Will any questions or doubts be resolved by Wednesday’s debate in Nevada when Bloomberg makes his debut alongside Bernie Sanders, Joe Biden, Amy Klobuchar, Pete Buttigieg and Elizabeth Warren?

Meanwhile, the latest figures bring the total number of cases of Coronavirus (COVID-19) in China to over 74,000 with about 2,000 deaths. Outside China, there have been 827 cases of the disease and five deaths. More than half of those cases have been on the Diamond Princess cruise ship quarantined off Japan. It is almost impossible to understand the logic of the Japanese authorities in quarantining the ship, creating a huge petri dish for the virus, rather than bringing the passengers and crew ashore. Finally, the passengers will disembark;those who are infected will be sent to Japanese health centers, while those who are clear will be allowed to leave. In the case of the Canadians, they will now undergo an additional 2-week quarantine in Canada. This should certainly dampen the enthusiasm of travellers for cruises. It is going to be interesting to watch the maneuvering of China’s authorities to avoid blame for what could have been an avoidable disaster. The pneumonia death last week of China’s real epidemic hero, the ophthalmologist Li Wenliang, has revealed the ugliest side of the Chinese Communist Party (CCP) and its terrible effort to rewrite the history of a seemingly out-of-control epidemic.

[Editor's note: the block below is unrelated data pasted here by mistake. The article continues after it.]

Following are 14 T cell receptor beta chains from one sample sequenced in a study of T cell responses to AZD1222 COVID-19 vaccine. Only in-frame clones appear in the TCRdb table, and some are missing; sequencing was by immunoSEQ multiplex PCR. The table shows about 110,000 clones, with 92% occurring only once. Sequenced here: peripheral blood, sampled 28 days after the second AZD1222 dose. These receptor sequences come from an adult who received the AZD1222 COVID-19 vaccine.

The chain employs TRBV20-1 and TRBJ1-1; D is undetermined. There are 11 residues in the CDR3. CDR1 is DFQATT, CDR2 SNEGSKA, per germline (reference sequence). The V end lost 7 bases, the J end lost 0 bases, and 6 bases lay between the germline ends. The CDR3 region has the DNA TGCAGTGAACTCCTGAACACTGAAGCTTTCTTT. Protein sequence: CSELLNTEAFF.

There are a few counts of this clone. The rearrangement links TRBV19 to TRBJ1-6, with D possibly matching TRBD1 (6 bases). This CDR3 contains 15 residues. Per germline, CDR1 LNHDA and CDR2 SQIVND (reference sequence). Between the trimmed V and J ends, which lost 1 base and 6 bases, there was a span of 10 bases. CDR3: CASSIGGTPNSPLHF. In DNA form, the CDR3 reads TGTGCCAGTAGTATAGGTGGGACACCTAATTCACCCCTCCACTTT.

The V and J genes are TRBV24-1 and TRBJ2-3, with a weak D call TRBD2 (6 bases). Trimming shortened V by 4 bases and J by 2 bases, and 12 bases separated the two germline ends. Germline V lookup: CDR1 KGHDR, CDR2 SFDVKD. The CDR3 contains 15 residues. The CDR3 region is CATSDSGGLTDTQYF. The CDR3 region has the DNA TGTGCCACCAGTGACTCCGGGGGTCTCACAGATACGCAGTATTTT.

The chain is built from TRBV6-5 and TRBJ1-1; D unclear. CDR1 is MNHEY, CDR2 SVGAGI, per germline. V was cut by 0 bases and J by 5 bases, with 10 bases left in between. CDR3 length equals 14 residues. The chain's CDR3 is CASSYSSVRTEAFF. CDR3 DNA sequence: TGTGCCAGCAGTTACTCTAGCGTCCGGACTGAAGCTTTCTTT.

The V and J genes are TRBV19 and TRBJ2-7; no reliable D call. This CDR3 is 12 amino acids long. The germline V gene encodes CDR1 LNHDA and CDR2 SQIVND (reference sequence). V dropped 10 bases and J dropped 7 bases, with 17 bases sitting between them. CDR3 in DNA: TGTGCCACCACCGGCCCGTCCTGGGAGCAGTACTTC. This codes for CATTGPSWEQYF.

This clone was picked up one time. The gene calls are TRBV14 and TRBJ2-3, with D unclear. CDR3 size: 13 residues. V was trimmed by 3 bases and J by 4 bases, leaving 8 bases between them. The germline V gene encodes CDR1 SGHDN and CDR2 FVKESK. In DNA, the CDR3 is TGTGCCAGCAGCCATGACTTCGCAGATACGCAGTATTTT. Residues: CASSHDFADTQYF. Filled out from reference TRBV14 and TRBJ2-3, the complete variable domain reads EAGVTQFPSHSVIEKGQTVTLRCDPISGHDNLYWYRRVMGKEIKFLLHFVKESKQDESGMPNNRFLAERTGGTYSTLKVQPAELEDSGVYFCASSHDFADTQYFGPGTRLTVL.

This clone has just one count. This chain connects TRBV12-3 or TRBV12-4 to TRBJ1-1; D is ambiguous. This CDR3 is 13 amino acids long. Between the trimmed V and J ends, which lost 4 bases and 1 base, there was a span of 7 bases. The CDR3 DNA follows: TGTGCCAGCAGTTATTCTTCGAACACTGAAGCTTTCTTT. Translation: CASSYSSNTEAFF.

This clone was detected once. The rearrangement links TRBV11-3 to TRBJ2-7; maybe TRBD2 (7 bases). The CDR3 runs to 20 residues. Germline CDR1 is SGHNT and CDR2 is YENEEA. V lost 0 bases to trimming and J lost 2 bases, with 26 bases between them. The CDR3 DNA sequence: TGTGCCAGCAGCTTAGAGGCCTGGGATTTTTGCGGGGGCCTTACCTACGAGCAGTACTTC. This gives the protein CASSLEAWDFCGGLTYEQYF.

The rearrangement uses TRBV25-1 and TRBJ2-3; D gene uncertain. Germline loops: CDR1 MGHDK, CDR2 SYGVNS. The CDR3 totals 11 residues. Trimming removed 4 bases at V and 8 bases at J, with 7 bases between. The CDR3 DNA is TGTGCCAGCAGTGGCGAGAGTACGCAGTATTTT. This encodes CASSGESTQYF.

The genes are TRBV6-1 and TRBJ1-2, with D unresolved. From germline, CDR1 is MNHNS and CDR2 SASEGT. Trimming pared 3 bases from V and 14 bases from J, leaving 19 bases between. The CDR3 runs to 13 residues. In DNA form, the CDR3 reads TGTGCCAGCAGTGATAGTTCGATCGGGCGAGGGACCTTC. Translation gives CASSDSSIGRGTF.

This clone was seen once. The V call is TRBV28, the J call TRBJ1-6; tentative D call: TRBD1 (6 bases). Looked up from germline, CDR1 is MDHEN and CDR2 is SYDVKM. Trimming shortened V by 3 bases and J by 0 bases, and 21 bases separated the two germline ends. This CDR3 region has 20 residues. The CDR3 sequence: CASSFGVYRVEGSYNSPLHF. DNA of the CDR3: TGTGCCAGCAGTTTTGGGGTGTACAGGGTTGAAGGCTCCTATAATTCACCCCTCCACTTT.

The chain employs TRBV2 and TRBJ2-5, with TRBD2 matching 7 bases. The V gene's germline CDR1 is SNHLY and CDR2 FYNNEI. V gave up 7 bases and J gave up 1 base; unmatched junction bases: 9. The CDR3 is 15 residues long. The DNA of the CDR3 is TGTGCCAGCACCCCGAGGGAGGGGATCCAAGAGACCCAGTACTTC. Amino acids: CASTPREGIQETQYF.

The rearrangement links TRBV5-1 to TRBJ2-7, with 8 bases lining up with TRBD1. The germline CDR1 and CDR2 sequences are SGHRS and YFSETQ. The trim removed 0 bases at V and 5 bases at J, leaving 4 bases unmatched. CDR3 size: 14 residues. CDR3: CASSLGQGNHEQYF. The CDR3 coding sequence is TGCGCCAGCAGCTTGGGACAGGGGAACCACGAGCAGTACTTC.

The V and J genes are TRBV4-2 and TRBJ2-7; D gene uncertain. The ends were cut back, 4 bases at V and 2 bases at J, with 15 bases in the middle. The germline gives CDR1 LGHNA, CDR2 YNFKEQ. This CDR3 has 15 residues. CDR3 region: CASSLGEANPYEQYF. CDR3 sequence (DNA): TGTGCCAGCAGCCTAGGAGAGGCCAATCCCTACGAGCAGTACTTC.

One more consideration: Will the Coronavirus Cause a Recession? The world’s second-largest economy is coming to a near standstill.

If you are still not depressed, try reading The White Swans of 2020, Nouriel Roubini’s analysis of the impending “predictable global crises that could come to a head this year, particularly in the months before the US presidential election. In addition to the increasingly obvious risks associated with climate change, at least four countries want to destabilize the US from within.”

Bombardier has taken up much of the business news this past week with Thursday’s announcement of the sale of its remaining stake in the A220 jetliner program, followed by Monday’s news that it had agreed to sell its majority stake in its train unit to France’s Alstom SA in a proposed transaction that values the business at about US$8.2 billion. Bombardier declares its turnaround over, a shadow of its former self – The industry giant, which once made everything from snowmobiles to commercial aircraft, has just one business left

So, on to some good reads which will (mostly) distract you.

From February 16 This Day in History, a wonderful plot for a thriller U.S. Navy stages daring mission during First Barbary War